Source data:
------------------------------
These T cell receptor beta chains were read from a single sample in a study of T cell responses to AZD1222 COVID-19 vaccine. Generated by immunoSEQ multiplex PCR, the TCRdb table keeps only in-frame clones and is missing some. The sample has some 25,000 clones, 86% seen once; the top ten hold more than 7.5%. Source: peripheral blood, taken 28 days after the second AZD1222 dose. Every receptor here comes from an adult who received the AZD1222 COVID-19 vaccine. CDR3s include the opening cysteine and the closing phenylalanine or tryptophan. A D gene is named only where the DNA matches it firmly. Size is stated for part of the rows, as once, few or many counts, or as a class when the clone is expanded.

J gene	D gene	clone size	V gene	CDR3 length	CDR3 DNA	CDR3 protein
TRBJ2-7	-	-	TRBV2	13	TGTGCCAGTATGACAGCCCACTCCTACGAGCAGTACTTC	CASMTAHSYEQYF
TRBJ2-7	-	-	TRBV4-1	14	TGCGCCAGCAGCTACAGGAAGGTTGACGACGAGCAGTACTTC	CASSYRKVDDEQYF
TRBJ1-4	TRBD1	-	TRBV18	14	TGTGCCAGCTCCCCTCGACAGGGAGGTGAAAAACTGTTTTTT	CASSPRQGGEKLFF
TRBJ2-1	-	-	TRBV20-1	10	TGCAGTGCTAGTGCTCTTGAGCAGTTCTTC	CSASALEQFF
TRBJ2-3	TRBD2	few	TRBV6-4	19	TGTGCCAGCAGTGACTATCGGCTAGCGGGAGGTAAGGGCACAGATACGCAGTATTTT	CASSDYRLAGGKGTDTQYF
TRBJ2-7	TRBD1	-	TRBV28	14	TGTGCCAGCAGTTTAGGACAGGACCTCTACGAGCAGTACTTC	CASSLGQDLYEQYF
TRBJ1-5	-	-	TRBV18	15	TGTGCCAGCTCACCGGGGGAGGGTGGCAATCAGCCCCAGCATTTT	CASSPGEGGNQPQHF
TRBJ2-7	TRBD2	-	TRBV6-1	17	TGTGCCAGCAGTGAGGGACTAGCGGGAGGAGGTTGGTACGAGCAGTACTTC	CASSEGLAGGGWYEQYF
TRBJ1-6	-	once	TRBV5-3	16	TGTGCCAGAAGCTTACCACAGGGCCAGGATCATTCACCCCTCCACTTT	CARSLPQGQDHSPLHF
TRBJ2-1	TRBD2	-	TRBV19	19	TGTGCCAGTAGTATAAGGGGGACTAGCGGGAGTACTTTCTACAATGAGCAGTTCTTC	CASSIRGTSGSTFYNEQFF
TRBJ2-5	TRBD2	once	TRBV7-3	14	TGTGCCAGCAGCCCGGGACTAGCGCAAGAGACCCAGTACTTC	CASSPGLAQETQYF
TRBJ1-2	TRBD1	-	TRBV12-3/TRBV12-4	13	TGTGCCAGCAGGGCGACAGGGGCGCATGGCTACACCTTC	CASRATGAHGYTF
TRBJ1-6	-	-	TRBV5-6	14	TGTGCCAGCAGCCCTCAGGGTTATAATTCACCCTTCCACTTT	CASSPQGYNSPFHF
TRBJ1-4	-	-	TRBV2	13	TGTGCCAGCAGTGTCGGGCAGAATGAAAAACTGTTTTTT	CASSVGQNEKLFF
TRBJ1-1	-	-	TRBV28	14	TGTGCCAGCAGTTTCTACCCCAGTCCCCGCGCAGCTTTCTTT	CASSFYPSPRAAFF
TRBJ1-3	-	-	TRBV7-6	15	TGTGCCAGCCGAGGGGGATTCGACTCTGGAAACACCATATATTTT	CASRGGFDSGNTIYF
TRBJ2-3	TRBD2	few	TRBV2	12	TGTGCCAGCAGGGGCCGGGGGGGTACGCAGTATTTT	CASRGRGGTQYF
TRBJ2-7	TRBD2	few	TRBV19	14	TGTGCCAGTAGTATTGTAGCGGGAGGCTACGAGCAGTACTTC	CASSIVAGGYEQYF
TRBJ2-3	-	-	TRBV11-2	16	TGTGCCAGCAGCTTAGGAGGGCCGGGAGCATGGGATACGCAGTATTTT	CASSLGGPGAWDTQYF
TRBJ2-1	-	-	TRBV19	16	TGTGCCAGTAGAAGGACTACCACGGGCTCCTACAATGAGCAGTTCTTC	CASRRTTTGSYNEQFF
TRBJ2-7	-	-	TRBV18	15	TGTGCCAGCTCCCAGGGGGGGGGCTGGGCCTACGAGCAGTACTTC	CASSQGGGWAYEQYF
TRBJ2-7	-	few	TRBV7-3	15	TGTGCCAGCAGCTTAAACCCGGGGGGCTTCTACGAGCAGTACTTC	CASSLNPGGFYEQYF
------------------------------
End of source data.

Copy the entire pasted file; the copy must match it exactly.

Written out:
These T cell receptor beta chains were read from a single sample in a study of T cell responses to AZD1222 COVID-19 vaccine. Generated by immunoSEQ multiplex PCR, the TCRdb table keeps only in-frame clones and is missing some. The sample has some 25,000 clones, 86% seen once; the top ten hold more than 7.5%. Source: peripheral blood, taken 28 days after the second AZD1222 dose. Every receptor here comes from an adult who received the AZD1222 COVID-19 vaccine. CDR3s include the opening cysteine and the closing phenylalanine or tryptophan. A D gene is named only where the DNA matches it firmly. Size is stated for part of the rows, as once, few or many counts, or as a class when the clone is expanded.

J gene	D gene	clone size	V gene	CDR3 length	CDR3 DNA	CDR3 protein
TRBJ2-7	-	-	TRBV2	13	TGTGCCAGTATGACAGCCCACTCCTACGAGCAGTACTTC	CASMTAHSYEQYF
TRBJ2-7	-	-	TRBV4-1	14	TGCGCCAGCAGCTACAGGAAGGTTGACGACGAGCAGTACTTC	CASSYRKVDDEQYF
TRBJ1-4	TRBD1	-	TRBV18	14	TGTGCCAGCTCCCCTCGACAGGGAGGTGAAAAACTGTTTTTT	CASSPRQGGEKLFF
TRBJ2-1	-	-	TRBV20-1	10	TGCAGTGCTAGTGCTCTTGAGCAGTTCTTC	CSASALEQFF
TRBJ2-3	TRBD2	few	TRBV6-4	19	TGTGCCAGCAGTGACTATCGGCTAGCGGGAGGTAAGGGCACAGATACGCAGTATTTT	CASSDYRLAGGKGTDTQYF
TRBJ2-7	TRBD1	-	TRBV28	14	TGTGCCAGCAGTTTAGGACAGGACCTCTACGAGCAGTACTTC	CASSLGQDLYEQYF
TRBJ1-5	-	-	TRBV18	15	TGTGCCAGCTCACCGGGGGAGGGTGGCAATCAGCCCCAGCATTTT	CASSPGEGGNQPQHF
TRBJ2-7	TRBD2	-	TRBV6-1	17	TGTGCCAGCAGTGAGGGACTAGCGGGAGGAGGTTGGTACGAGCAGTACTTC	CASSEGLAGGGWYEQYF
TRBJ1-6	-	once	TRBV5-3	16	TGTGCCAGAAGCTTACCACAGGGCCAGGATCATTCACCCCTCCACTTT	CARSLPQGQDHSPLHF
TRBJ2-1	TRBD2	-	TRBV19	19	TGTGCCAGTAGTATAAGGGGGACTAGCGGGAGTACTTTCTACAATGAGCAGTTCTTC	CASSIRGTSGSTFYNEQFF
TRBJ2-5	TRBD2	once	TRBV7-3	14	TGTGCCAGCAGCCCGGGACTAGCGCAAGAGACCCAGTACTTC	CASSPGLAQETQYF
TRBJ1-2	TRBD1	-	TRBV12-3/TRBV12-4	13	TGTGCCAGCAGGGCGACAGGGGCGCATGGCTACACCTTC	CASRATGAHGYTF
TRBJ1-6	-	-	TRBV5-6	14	TGTGCCAGCAGCCCTCAGGGTTATAATTCACCCTTCCACTTT	CASSPQGYNSPFHF
TRBJ1-4	-	-	TRBV2	13	TGTGCCAGCAGTGTCGGGCAGAATGAAAAACTGTTTTTT	CASSVGQNEKLFF
TRBJ1-1	-	-	TRBV28	14	TGTGCCAGCAGTTTCTACCCCAGTCCCCGCGCAGCTTTCTTT	CASSFYPSPRAAFF
TRBJ1-3	-	-	TRBV7-6	15	TGTGCCAGCCGAGGGGGATTCGACTCTGGAAACACCATATATTTT	CASRGGFDSGNTIYF
TRBJ2-3	TRBD2	few	TRBV2	12	TGTGCCAGCAGGGGCCGGGGGGGTACGCAGTATTTT	CASRGRGGTQYF
TRBJ2-7	TRBD2	few	TRBV19	14	TGTGCCAGTAGTATTGTAGCGGGAGGCTACGAGCAGTACTTC	CASSIVAGGYEQYF
TRBJ2-3	-	-	TRBV11-2	16	TGTGCCAGCAGCTTAGGAGGGCCGGGAGCATGGGATACGCAGTATTTT	CASSLGGPGAWDTQYF
TRBJ2-1	-	-	TRBV19	16	TGTGCCAGTAGAAGGACTACCACGGGCTCCTACAATGAGCAGTTCTTC	CASRRTTTGSYNEQFF
TRBJ2-7	-	-	TRBV18	15	TGTGCCAGCTCCCAGGGGGGGGGCTGGGCCTACGAGCAGTACTTC	CASSQGGGWAYEQYF
TRBJ2-7	-	few	TRBV7-3	15	TGTGCCAGCAGCTTAAACCCGGGGGGCTTCTACGAGCAGTACTTC	CASSLNPGGFYEQYF